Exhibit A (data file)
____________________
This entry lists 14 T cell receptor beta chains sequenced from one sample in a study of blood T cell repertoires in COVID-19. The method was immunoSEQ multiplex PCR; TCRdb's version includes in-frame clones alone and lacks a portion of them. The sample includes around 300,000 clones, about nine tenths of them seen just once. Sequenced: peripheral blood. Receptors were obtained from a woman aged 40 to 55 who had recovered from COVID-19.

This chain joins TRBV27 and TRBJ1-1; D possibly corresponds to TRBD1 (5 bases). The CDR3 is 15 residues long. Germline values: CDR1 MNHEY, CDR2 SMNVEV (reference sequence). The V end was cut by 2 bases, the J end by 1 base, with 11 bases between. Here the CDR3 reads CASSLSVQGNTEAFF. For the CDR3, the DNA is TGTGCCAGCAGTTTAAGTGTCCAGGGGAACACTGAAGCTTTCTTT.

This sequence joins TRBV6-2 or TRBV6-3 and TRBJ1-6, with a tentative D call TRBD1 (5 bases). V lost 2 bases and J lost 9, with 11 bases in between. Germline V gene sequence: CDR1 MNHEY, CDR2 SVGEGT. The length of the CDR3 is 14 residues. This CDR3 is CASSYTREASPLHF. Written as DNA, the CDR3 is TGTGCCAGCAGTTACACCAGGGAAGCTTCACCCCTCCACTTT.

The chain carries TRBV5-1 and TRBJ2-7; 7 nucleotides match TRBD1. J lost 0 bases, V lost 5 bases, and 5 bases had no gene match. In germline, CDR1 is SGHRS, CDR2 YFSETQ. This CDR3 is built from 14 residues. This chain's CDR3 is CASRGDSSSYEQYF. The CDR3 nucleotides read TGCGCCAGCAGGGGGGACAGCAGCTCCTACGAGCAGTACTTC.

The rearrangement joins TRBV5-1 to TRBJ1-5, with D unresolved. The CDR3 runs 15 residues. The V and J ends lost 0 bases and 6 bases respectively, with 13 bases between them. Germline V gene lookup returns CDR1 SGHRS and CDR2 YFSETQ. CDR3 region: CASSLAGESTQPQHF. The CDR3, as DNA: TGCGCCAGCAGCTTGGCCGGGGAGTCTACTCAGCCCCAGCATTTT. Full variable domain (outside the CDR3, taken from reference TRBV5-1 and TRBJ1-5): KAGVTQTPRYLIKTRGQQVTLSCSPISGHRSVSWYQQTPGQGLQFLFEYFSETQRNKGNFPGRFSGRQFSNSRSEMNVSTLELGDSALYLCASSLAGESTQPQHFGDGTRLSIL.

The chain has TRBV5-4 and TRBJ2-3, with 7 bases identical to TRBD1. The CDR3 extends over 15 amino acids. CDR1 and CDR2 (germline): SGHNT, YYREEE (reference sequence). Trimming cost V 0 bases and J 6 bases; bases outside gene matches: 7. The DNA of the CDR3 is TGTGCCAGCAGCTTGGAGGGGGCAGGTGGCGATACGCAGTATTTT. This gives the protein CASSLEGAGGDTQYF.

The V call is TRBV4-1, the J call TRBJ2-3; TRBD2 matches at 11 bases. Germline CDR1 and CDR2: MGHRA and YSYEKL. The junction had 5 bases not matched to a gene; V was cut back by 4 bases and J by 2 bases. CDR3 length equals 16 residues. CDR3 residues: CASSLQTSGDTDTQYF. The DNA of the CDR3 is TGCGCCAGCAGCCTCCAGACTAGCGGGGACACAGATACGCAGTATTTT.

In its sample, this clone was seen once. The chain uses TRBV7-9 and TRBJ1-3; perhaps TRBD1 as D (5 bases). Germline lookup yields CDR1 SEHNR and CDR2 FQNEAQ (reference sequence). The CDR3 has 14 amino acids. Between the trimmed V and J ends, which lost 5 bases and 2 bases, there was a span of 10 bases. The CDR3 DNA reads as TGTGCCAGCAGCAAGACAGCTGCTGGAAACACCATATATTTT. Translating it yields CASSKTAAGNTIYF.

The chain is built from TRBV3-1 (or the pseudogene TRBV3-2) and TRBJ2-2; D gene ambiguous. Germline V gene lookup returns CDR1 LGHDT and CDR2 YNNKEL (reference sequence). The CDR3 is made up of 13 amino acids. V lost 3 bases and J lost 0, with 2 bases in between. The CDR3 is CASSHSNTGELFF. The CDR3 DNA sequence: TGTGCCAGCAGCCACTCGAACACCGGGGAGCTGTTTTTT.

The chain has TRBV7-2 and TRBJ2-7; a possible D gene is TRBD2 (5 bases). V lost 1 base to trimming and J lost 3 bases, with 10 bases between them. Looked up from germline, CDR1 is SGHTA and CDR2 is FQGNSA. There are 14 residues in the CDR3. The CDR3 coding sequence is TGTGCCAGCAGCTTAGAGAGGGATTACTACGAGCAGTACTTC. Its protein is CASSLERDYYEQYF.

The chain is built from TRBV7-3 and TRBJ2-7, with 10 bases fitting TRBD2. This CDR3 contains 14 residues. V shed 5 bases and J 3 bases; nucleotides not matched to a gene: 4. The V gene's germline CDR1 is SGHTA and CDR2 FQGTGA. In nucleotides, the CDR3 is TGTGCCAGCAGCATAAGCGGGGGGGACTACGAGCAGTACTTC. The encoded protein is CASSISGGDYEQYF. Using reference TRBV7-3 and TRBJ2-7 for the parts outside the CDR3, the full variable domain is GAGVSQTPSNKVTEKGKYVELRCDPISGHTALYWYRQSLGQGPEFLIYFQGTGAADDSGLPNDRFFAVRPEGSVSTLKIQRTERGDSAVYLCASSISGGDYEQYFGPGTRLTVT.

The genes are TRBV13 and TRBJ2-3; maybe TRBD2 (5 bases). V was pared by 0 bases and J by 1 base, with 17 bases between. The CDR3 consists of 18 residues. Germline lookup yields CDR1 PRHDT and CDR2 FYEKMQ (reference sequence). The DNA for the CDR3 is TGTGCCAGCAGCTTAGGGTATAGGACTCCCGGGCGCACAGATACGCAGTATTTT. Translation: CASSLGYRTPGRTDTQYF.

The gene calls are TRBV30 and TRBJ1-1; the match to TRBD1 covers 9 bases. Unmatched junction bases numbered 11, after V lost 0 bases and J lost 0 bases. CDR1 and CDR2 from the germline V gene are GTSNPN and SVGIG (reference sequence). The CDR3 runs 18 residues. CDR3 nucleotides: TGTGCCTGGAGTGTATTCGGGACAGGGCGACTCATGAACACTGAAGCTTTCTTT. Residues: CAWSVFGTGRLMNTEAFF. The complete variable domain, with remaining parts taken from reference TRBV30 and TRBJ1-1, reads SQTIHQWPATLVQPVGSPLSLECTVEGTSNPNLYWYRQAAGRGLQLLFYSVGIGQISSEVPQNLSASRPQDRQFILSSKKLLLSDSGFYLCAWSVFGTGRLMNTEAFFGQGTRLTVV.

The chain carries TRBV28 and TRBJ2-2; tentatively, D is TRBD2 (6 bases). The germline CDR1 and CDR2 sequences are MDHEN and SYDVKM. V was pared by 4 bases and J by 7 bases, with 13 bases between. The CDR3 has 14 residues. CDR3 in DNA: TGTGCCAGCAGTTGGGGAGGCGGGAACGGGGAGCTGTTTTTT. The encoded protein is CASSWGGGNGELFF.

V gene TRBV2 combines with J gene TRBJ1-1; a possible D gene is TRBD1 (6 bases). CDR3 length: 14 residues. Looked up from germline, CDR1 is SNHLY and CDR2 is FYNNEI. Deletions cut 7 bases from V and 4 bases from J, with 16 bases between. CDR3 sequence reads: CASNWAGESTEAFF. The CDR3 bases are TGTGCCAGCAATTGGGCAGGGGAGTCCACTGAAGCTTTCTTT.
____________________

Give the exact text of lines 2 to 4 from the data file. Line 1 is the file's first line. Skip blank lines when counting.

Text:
This chain joins TRBV27 and TRBJ1-1; D possibly corresponds to TRBD1 (5 bases). The CDR3 is 15 residues long. Germline values: CDR1 MNHEY, CDR2 SMNVEV (reference sequence). The V end was cut by 2 bases, the J end by 1 base, with 11 bases between. Here the CDR3 reads CASSLSVQGNTEAFF. For the CDR3, the DNA is TGTGCCAGCAGTTTAAGTGTCCAGGGGAACACTGAAGCTTTCTTT.

This sequence joins TRBV6-2 or TRBV6-3 and TRBJ1-6, with a tentative D call TRBD1 (5 bases). V lost 2 bases and J lost 9, with 11 bases in between. Germline V gene sequence: CDR1 MNHEY, CDR2 SVGEGT. The length of the CDR3 is 14 residues. This CDR3 is CASSYTREASPLHF. Written as DNA, the CDR3 is TGTGCCAGCAGTTACACCAGGGAAGCTTCACCCCTCCACTTT.

The chain carries TRBV5-1 and TRBJ2-7; 7 nucleotides match TRBD1. J lost 0 bases, V lost 5 bases, and 5 bases had no gene match. In germline, CDR1 is SGHRS, CDR2 YFSETQ. This CDR3 is built from 14 residues. This chain's CDR3 is CASRGDSSSYEQYF. The CDR3 nucleotides read TGCGCCAGCAGGGGGGACAGCAGCTCCTACGAGCAGTACTTC.